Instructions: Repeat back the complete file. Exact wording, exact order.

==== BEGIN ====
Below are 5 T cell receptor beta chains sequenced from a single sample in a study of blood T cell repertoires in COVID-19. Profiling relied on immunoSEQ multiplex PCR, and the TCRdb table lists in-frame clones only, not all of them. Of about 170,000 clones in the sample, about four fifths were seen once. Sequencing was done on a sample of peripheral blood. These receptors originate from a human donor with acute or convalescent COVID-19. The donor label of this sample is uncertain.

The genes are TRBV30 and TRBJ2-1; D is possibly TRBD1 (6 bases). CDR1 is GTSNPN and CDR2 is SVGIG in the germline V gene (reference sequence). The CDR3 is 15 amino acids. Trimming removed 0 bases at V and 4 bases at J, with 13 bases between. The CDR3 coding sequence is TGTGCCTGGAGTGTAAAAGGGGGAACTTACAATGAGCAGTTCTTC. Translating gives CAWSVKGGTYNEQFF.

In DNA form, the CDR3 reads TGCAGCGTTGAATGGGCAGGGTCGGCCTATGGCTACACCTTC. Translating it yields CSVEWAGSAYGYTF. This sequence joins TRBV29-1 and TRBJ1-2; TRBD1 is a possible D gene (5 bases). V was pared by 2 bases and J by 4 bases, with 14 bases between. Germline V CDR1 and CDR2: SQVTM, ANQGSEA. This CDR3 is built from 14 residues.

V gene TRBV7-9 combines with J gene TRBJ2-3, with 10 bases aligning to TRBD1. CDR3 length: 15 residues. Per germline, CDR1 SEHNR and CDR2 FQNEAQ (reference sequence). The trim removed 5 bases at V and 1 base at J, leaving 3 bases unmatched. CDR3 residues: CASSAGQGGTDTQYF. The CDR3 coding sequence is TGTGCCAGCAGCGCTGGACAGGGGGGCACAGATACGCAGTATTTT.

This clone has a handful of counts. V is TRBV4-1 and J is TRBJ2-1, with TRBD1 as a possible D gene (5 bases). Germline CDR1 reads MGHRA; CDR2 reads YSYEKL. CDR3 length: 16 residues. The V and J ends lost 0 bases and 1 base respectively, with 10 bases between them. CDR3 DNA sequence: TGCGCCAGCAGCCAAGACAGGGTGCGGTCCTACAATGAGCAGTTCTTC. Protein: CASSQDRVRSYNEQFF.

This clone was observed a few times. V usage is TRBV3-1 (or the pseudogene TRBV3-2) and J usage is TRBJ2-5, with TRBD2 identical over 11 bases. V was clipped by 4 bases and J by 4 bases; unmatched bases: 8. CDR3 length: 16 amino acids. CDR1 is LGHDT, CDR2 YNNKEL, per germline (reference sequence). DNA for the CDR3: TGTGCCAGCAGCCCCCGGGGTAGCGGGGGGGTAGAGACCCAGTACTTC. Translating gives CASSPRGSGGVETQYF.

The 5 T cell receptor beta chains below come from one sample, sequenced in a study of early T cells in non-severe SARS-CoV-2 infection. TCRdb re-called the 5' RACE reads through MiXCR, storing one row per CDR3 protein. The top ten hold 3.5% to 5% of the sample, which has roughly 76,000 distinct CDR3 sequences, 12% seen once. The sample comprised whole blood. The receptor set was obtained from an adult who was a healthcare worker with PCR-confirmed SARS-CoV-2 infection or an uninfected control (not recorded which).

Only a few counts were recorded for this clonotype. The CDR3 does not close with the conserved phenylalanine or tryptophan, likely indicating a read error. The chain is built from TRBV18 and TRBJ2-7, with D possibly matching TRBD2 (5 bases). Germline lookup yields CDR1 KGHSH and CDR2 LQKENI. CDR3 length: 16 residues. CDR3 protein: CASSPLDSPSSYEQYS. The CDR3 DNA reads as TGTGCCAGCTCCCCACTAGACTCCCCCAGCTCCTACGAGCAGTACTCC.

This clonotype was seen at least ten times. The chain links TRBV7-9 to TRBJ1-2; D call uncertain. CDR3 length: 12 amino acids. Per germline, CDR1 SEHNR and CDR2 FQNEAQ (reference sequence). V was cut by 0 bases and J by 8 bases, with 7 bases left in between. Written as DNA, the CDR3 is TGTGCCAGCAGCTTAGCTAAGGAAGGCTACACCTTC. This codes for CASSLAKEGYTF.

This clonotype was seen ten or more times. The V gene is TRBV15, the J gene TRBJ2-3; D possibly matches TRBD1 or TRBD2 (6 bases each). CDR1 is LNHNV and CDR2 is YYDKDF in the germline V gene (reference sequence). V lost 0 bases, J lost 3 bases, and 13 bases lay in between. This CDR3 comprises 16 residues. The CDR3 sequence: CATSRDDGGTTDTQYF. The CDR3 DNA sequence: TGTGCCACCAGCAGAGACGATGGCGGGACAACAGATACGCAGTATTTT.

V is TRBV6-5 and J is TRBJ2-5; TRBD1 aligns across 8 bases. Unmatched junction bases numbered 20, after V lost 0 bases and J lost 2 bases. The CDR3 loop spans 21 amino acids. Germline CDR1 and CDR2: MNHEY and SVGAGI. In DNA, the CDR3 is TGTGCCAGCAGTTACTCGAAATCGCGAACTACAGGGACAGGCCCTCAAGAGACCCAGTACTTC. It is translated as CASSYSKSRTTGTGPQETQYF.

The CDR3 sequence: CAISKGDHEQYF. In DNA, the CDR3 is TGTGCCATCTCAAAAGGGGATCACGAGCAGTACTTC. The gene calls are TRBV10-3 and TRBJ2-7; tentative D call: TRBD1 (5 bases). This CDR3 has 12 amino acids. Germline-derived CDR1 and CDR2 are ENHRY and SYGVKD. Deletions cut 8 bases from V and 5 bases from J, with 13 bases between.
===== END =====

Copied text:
Below are 5 T cell receptor beta chains sequenced from a single sample in a study of blood T cell repertoires in COVID-19. Profiling relied on immunoSEQ multiplex PCR, and the TCRdb table lists in-frame clones only, not all of them. Of about 170,000 clones in the sample, about four fifths were seen once. Sequencing was done on a sample of peripheral blood. These receptors originate from a human donor with acute or convalescent COVID-19. The donor label of this sample is uncertain.

The genes are TRBV30 and TRBJ2-1; D is possibly TRBD1 (6 bases). CDR1 is GTSNPN and CDR2 is SVGIG in the germline V gene (reference sequence). The CDR3 is 15 amino acids. Trimming removed 0 bases at V and 4 bases at J, with 13 bases between. The CDR3 coding sequence is TGTGCCTGGAGTGTAAAAGGGGGAACTTACAATGAGCAGTTCTTC. Translating gives CAWSVKGGTYNEQFF.

In DNA form, the CDR3 reads TGCAGCGTTGAATGGGCAGGGTCGGCCTATGGCTACACCTTC. Translating it yields CSVEWAGSAYGYTF. This sequence joins TRBV29-1 and TRBJ1-2; TRBD1 is a possible D gene (5 bases). V was pared by 2 bases and J by 4 bases, with 14 bases between. Germline V CDR1 and CDR2: SQVTM, ANQGSEA. This CDR3 is built from 14 residues.

V gene TRBV7-9 combines with J gene TRBJ2-3, with 10 bases aligning to TRBD1. CDR3 length: 15 residues. Per germline, CDR1 SEHNR and CDR2 FQNEAQ (reference sequence). The trim removed 5 bases at V and 1 base at J, leaving 3 bases unmatched. CDR3 residues: CASSAGQGGTDTQYF. The CDR3 coding sequence is TGTGCCAGCAGCGCTGGACAGGGGGGCACAGATACGCAGTATTTT.

This clone has a handful of counts. V is TRBV4-1 and J is TRBJ2-1, with TRBD1 as a possible D gene (5 bases). Germline CDR1 reads MGHRA; CDR2 reads YSYEKL. CDR3 length: 16 residues. The V and J ends lost 0 bases and 1 base respectively, with 10 bases between them. CDR3 DNA sequence: TGCGCCAGCAGCCAAGACAGGGTGCGGTCCTACAATGAGCAGTTCTTC. Protein: CASSQDRVRSYNEQFF.

This clone was observed a few times. V usage is TRBV3-1 (or the pseudogene TRBV3-2) and J usage is TRBJ2-5, with TRBD2 identical over 11 bases. V was clipped by 4 bases and J by 4 bases; unmatched bases: 8. CDR3 length: 16 amino acids. CDR1 is LGHDT, CDR2 YNNKEL, per germline (reference sequence). DNA for the CDR3: TGTGCCAGCAGCCCCCGGGGTAGCGGGGGGGTAGAGACCCAGTACTTC. Translating gives CASSPRGSGGVETQYF.

The 5 T cell receptor beta chains below come from one sample, sequenced in a study of early T cells in non-severe SARS-CoV-2 infection. TCRdb re-called the 5' RACE reads through MiXCR, storing one row per CDR3 protein. The top ten hold 3.5% to 5% of the sample, which has roughly 76,000 distinct CDR3 sequences, 12% seen once. The sample comprised whole blood. The receptor set was obtained from an adult who was a healthcare worker with PCR-confirmed SARS-CoV-2 infection or an uninfected control (not recorded which).

Only a few counts were recorded for this clonotype. The CDR3 does not close with the conserved phenylalanine or tryptophan, likely indicating a read error. The chain is built from TRBV18 and TRBJ2-7, with D possibly matching TRBD2 (5 bases). Germline lookup yields CDR1 KGHSH and CDR2 LQKENI. CDR3 length: 16 residues. CDR3 protein: CASSPLDSPSSYEQYS. The CDR3 DNA reads as TGTGCCAGCTCCCCACTAGACTCCCCCAGCTCCTACGAGCAGTACTCC.

This clonotype was seen at least ten times. The chain links TRBV7-9 to TRBJ1-2; D call uncertain. CDR3 length: 12 amino acids. Per germline, CDR1 SEHNR and CDR2 FQNEAQ (reference sequence). V was cut by 0 bases and J by 8 bases, with 7 bases left in between. Written as DNA, the CDR3 is TGTGCCAGCAGCTTAGCTAAGGAAGGCTACACCTTC. This codes for CASSLAKEGYTF.

This clonotype was seen ten or more times. The V gene is TRBV15, the J gene TRBJ2-3; D possibly matches TRBD1 or TRBD2 (6 bases each). CDR1 is LNHNV and CDR2 is YYDKDF in the germline V gene (reference sequence). V lost 0 bases, J lost 3 bases, and 13 bases lay in between. This CDR3 comprises 16 residues. The CDR3 sequence: CATSRDDGGTTDTQYF. The CDR3 DNA sequence: TGTGCCACCAGCAGAGACGATGGCGGGACAACAGATACGCAGTATTTT.

V is TRBV6-5 and J is TRBJ2-5; TRBD1 aligns across 8 bases. Unmatched junction bases numbered 20, after V lost 0 bases and J lost 2 bases. The CDR3 loop spans 21 amino acids. Germline CDR1 and CDR2: MNHEY and SVGAGI. In DNA, the CDR3 is TGTGCCAGCAGTTACTCGAAATCGCGAACTACAGGGACAGGCCCTCAAGAGACCCAGTACTTC. It is translated as CASSYSKSRTTGTGPQETQYF.

The CDR3 sequence: CAISKGDHEQYF. In DNA, the CDR3 is TGTGCCATCTCAAAAGGGGATCACGAGCAGTACTTC. The gene calls are TRBV10-3 and TRBJ2-7; tentative D call: TRBD1 (5 bases). This CDR3 has 12 amino acids. Germline-derived CDR1 and CDR2 are ENHRY and SYGVKD. Deletions cut 8 bases from V and 5 bases from J, with 13 bases between.